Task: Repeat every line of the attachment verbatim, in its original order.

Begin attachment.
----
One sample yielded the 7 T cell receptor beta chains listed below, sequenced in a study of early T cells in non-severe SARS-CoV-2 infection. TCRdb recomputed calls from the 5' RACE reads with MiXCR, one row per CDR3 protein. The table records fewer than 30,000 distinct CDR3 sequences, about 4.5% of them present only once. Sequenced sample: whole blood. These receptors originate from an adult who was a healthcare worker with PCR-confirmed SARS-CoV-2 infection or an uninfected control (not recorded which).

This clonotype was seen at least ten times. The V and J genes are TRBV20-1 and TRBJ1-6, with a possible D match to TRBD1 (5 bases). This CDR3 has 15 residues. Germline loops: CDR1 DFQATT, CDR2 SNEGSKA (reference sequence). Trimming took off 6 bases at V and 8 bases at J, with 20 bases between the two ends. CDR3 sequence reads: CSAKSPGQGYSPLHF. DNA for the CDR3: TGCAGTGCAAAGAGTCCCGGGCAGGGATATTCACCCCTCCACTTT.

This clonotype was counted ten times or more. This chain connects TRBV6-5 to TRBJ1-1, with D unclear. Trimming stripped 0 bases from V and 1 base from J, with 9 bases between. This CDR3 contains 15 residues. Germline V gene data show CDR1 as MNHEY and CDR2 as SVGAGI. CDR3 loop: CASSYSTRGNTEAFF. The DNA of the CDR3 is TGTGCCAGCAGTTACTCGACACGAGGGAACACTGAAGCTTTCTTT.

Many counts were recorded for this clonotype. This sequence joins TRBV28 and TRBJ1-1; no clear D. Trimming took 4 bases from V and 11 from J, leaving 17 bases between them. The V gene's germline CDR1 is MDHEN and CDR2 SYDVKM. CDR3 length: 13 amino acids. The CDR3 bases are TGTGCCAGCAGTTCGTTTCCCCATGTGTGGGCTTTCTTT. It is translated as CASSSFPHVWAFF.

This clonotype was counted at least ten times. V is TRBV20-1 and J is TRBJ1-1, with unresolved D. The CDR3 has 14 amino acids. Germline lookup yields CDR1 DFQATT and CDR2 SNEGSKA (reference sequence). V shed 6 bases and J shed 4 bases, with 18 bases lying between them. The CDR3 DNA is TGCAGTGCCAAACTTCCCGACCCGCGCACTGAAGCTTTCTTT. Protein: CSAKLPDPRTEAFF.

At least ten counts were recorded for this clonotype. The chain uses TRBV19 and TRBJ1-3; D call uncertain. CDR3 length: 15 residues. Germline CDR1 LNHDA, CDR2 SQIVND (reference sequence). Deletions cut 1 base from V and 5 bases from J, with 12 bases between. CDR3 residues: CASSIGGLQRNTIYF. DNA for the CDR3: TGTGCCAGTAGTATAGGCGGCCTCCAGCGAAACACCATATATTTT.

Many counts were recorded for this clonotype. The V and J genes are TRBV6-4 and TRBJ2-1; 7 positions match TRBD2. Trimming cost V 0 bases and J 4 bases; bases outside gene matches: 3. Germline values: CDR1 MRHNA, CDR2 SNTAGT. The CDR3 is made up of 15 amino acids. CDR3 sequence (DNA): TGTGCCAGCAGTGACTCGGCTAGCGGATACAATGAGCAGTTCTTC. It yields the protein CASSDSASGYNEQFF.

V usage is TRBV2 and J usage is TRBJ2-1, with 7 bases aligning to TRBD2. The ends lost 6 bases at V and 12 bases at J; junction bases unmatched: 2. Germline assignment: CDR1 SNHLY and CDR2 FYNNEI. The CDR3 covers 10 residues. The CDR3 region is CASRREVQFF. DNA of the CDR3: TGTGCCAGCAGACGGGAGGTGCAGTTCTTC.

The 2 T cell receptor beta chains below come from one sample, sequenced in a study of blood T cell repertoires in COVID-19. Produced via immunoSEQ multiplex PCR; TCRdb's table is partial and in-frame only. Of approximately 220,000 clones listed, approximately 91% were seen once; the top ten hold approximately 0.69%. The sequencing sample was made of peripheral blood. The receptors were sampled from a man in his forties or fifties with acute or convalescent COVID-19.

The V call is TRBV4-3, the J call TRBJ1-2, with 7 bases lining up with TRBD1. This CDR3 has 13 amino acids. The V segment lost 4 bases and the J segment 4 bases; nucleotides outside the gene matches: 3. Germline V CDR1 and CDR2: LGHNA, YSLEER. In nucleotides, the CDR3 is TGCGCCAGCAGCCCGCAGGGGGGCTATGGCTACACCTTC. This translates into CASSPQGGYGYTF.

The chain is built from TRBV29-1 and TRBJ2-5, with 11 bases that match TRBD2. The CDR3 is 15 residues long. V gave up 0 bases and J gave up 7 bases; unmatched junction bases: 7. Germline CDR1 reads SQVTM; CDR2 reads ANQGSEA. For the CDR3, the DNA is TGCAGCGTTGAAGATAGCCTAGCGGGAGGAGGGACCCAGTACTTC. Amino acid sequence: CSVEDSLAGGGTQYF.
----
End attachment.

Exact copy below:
One sample yielded the 7 T cell receptor beta chains listed below, sequenced in a study of early T cells in non-severe SARS-CoV-2 infection. TCRdb recomputed calls from the 5' RACE reads with MiXCR, one row per CDR3 protein. The table records fewer than 30,000 distinct CDR3 sequences, about 4.5% of them present only once. Sequenced sample: whole blood. These receptors originate from an adult who was a healthcare worker with PCR-confirmed SARS-CoV-2 infection or an uninfected control (not recorded which).

This clonotype was seen at least ten times. The V and J genes are TRBV20-1 and TRBJ1-6, with a possible D match to TRBD1 (5 bases). This CDR3 has 15 residues. Germline loops: CDR1 DFQATT, CDR2 SNEGSKA (reference sequence). Trimming took off 6 bases at V and 8 bases at J, with 20 bases between the two ends. CDR3 sequence reads: CSAKSPGQGYSPLHF. DNA for the CDR3: TGCAGTGCAAAGAGTCCCGGGCAGGGATATTCACCCCTCCACTTT.

This clonotype was counted ten times or more. This chain connects TRBV6-5 to TRBJ1-1, with D unclear. Trimming stripped 0 bases from V and 1 base from J, with 9 bases between. This CDR3 contains 15 residues. Germline V gene data show CDR1 as MNHEY and CDR2 as SVGAGI. CDR3 loop: CASSYSTRGNTEAFF. The DNA of the CDR3 is TGTGCCAGCAGTTACTCGACACGAGGGAACACTGAAGCTTTCTTT.

Many counts were recorded for this clonotype. This sequence joins TRBV28 and TRBJ1-1; no clear D. Trimming took 4 bases from V and 11 from J, leaving 17 bases between them. The V gene's germline CDR1 is MDHEN and CDR2 SYDVKM. CDR3 length: 13 amino acids. The CDR3 bases are TGTGCCAGCAGTTCGTTTCCCCATGTGTGGGCTTTCTTT. It is translated as CASSSFPHVWAFF.

This clonotype was counted at least ten times. V is TRBV20-1 and J is TRBJ1-1, with unresolved D. The CDR3 has 14 amino acids. Germline lookup yields CDR1 DFQATT and CDR2 SNEGSKA (reference sequence). V shed 6 bases and J shed 4 bases, with 18 bases lying between them. The CDR3 DNA is TGCAGTGCCAAACTTCCCGACCCGCGCACTGAAGCTTTCTTT. Protein: CSAKLPDPRTEAFF.

At least ten counts were recorded for this clonotype. The chain uses TRBV19 and TRBJ1-3; D call uncertain. CDR3 length: 15 residues. Germline CDR1 LNHDA, CDR2 SQIVND (reference sequence). Deletions cut 1 base from V and 5 bases from J, with 12 bases between. CDR3 residues: CASSIGGLQRNTIYF. DNA for the CDR3: TGTGCCAGTAGTATAGGCGGCCTCCAGCGAAACACCATATATTTT.

Many counts were recorded for this clonotype. The V and J genes are TRBV6-4 and TRBJ2-1; 7 positions match TRBD2. Trimming cost V 0 bases and J 4 bases; bases outside gene matches: 3. Germline values: CDR1 MRHNA, CDR2 SNTAGT. The CDR3 is made up of 15 amino acids. CDR3 sequence (DNA): TGTGCCAGCAGTGACTCGGCTAGCGGATACAATGAGCAGTTCTTC. It yields the protein CASSDSASGYNEQFF.

V usage is TRBV2 and J usage is TRBJ2-1, with 7 bases aligning to TRBD2. The ends lost 6 bases at V and 12 bases at J; junction bases unmatched: 2. Germline assignment: CDR1 SNHLY and CDR2 FYNNEI. The CDR3 covers 10 residues. The CDR3 region is CASRREVQFF. DNA of the CDR3: TGTGCCAGCAGACGGGAGGTGCAGTTCTTC.

The 2 T cell receptor beta chains below come from one sample, sequenced in a study of blood T cell repertoires in COVID-19. Produced via immunoSEQ multiplex PCR; TCRdb's table is partial and in-frame only. Of approximately 220,000 clones listed, approximately 91% were seen once; the top ten hold approximately 0.69%. The sequencing sample was made of peripheral blood. The receptors were sampled from a man in his forties or fifties with acute or convalescent COVID-19.

The V call is TRBV4-3, the J call TRBJ1-2, with 7 bases lining up with TRBD1. This CDR3 has 13 amino acids. The V segment lost 4 bases and the J segment 4 bases; nucleotides outside the gene matches: 3. Germline V CDR1 and CDR2: LGHNA, YSLEER. In nucleotides, the CDR3 is TGCGCCAGCAGCCCGCAGGGGGGCTATGGCTACACCTTC. This translates into CASSPQGGYGYTF.

The chain is built from TRBV29-1 and TRBJ2-5, with 11 bases that match TRBD2. The CDR3 is 15 residues long. V gave up 0 bases and J gave up 7 bases; unmatched junction bases: 7. Germline CDR1 reads SQVTM; CDR2 reads ANQGSEA. For the CDR3, the DNA is TGCAGCGTTGAAGATAGCCTAGCGGGAGGAGGGACCCAGTACTTC. Amino acid sequence: CSVEDSLAGGGTQYF.